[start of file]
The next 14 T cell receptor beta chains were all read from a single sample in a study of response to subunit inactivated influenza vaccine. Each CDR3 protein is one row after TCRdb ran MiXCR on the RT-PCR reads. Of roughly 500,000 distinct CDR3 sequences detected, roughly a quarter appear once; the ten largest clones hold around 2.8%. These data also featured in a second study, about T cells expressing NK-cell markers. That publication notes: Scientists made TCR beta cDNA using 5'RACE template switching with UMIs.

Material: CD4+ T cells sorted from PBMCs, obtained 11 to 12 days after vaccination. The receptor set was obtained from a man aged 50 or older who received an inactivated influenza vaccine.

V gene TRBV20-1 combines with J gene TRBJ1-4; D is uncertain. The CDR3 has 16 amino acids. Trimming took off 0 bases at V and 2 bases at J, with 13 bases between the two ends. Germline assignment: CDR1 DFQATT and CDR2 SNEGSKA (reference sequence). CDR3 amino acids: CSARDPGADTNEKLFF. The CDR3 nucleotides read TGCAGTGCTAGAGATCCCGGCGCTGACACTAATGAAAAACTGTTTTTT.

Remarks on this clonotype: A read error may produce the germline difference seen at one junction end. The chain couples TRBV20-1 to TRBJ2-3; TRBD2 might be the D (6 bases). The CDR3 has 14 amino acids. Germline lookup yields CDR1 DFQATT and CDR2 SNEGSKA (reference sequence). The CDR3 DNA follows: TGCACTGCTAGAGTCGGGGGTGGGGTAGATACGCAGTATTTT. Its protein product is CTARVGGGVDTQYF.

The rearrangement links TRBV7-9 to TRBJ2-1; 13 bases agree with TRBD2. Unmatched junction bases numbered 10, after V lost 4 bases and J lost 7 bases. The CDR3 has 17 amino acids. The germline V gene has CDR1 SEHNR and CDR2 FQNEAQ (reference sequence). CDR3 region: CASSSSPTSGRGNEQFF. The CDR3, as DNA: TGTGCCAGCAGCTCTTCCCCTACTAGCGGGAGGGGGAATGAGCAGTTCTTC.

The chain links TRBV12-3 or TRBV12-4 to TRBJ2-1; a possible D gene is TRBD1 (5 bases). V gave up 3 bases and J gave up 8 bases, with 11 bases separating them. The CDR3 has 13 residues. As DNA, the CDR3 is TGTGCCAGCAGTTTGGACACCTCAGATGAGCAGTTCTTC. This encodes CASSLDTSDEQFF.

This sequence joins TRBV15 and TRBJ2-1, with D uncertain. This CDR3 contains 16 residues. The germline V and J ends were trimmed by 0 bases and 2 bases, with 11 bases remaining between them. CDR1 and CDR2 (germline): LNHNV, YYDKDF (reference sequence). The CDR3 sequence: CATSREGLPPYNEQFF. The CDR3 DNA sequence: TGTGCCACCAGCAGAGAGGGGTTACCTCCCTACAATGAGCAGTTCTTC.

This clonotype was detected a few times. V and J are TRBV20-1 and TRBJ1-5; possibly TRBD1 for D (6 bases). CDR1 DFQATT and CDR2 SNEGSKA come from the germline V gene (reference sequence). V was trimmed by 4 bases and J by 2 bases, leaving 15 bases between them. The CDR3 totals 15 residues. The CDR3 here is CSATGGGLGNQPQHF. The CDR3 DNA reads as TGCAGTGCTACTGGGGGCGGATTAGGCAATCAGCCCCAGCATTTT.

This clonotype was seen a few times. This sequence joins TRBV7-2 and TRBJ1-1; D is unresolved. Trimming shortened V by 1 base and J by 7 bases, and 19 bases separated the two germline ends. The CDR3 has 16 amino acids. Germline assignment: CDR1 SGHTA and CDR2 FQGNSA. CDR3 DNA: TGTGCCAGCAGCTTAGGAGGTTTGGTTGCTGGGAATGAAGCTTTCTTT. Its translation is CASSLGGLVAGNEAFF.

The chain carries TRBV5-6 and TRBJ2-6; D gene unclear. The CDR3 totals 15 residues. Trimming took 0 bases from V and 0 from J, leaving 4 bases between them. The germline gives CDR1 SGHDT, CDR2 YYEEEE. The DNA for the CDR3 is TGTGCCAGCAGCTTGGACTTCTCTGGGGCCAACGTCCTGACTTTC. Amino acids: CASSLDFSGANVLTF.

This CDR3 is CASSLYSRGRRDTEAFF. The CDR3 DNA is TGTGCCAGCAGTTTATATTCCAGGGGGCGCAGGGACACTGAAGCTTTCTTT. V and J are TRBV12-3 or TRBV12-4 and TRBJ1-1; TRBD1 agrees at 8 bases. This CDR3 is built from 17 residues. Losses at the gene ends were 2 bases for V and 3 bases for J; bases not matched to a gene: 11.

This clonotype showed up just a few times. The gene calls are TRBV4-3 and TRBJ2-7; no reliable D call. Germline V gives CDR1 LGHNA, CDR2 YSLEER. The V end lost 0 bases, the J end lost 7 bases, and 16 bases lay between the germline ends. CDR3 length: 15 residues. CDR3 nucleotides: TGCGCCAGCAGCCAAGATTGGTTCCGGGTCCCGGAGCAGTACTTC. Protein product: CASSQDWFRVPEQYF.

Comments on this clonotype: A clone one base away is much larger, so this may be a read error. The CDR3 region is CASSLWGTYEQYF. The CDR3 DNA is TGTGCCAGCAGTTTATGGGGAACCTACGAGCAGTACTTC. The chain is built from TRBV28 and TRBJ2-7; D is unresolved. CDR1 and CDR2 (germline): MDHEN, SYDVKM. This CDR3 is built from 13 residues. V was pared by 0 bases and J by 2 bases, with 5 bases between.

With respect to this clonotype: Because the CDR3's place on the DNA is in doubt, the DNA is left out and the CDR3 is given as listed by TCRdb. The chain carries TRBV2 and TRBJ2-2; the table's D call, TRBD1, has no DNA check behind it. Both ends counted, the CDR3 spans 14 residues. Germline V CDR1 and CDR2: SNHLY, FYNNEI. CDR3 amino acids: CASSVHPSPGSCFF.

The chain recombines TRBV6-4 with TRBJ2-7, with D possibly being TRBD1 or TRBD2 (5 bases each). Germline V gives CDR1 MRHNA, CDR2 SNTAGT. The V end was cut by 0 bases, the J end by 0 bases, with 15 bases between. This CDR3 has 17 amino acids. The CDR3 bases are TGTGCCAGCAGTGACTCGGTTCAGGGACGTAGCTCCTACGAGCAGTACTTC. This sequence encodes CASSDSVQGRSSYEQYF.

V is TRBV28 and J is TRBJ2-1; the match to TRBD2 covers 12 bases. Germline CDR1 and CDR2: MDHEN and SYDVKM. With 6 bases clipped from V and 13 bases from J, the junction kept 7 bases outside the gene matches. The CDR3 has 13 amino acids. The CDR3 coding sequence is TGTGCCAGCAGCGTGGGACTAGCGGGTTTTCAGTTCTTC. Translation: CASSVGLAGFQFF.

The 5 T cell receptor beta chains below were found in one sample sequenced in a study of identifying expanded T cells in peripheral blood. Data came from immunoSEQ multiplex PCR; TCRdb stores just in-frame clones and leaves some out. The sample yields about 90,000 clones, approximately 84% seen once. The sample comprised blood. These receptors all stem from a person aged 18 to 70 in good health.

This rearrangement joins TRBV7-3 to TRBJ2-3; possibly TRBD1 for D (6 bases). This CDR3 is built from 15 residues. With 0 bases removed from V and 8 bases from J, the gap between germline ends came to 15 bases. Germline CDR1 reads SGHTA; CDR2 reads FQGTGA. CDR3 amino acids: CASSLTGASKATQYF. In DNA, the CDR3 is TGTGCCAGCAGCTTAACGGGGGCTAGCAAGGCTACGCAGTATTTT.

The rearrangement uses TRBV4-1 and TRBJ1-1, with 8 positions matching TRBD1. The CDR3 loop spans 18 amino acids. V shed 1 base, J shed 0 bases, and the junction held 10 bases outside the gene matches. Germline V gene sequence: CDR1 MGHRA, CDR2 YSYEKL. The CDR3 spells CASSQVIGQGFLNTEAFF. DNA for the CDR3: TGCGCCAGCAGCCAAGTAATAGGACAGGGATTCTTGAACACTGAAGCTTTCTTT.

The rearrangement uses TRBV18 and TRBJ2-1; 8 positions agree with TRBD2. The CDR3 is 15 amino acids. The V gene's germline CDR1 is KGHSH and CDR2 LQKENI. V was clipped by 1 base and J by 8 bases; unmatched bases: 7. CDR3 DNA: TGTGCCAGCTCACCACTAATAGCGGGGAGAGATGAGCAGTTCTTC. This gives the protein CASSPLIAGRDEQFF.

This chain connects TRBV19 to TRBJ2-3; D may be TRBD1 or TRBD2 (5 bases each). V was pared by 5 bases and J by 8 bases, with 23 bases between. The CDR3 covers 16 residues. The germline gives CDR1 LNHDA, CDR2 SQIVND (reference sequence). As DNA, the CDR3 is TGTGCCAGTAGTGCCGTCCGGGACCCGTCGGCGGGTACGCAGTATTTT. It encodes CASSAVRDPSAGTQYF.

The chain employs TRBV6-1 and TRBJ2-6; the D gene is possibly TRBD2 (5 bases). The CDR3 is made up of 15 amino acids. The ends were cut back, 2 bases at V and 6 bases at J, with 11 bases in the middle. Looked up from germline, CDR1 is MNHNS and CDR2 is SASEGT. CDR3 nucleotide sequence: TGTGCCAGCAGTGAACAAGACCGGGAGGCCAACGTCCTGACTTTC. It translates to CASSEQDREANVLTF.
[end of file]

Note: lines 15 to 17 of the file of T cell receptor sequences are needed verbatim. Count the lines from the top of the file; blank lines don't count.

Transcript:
The chain recombines TRBV6-4 with TRBJ2-7, with D possibly being TRBD1 or TRBD2 (5 bases each). Germline V gives CDR1 MRHNA, CDR2 SNTAGT. The V end was cut by 0 bases, the J end by 0 bases, with 15 bases between. This CDR3 has 17 amino acids. The CDR3 bases are TGTGCCAGCAGTGACTCGGTTCAGGGACGTAGCTCCTACGAGCAGTACTTC. This sequence encodes CASSDSVQGRSSYEQYF.

V is TRBV28 and J is TRBJ2-1; the match to TRBD2 covers 12 bases. Germline CDR1 and CDR2: MDHEN and SYDVKM. With 6 bases clipped from V and 13 bases from J, the junction kept 7 bases outside the gene matches. The CDR3 has 13 amino acids. The CDR3 coding sequence is TGTGCCAGCAGCGTGGGACTAGCGGGTTTTCAGTTCTTC. Translation: CASSVGLAGFQFF.

The 5 T cell receptor beta chains below were found in one sample sequenced in a study of identifying expanded T cells in peripheral blood. Data came from immunoSEQ multiplex PCR; TCRdb stores just in-frame clones and leaves some out. The sample yields about 90,000 clones, approximately 84% seen once. The sample comprised blood. These receptors all stem from a person aged 18 to 70 in good health.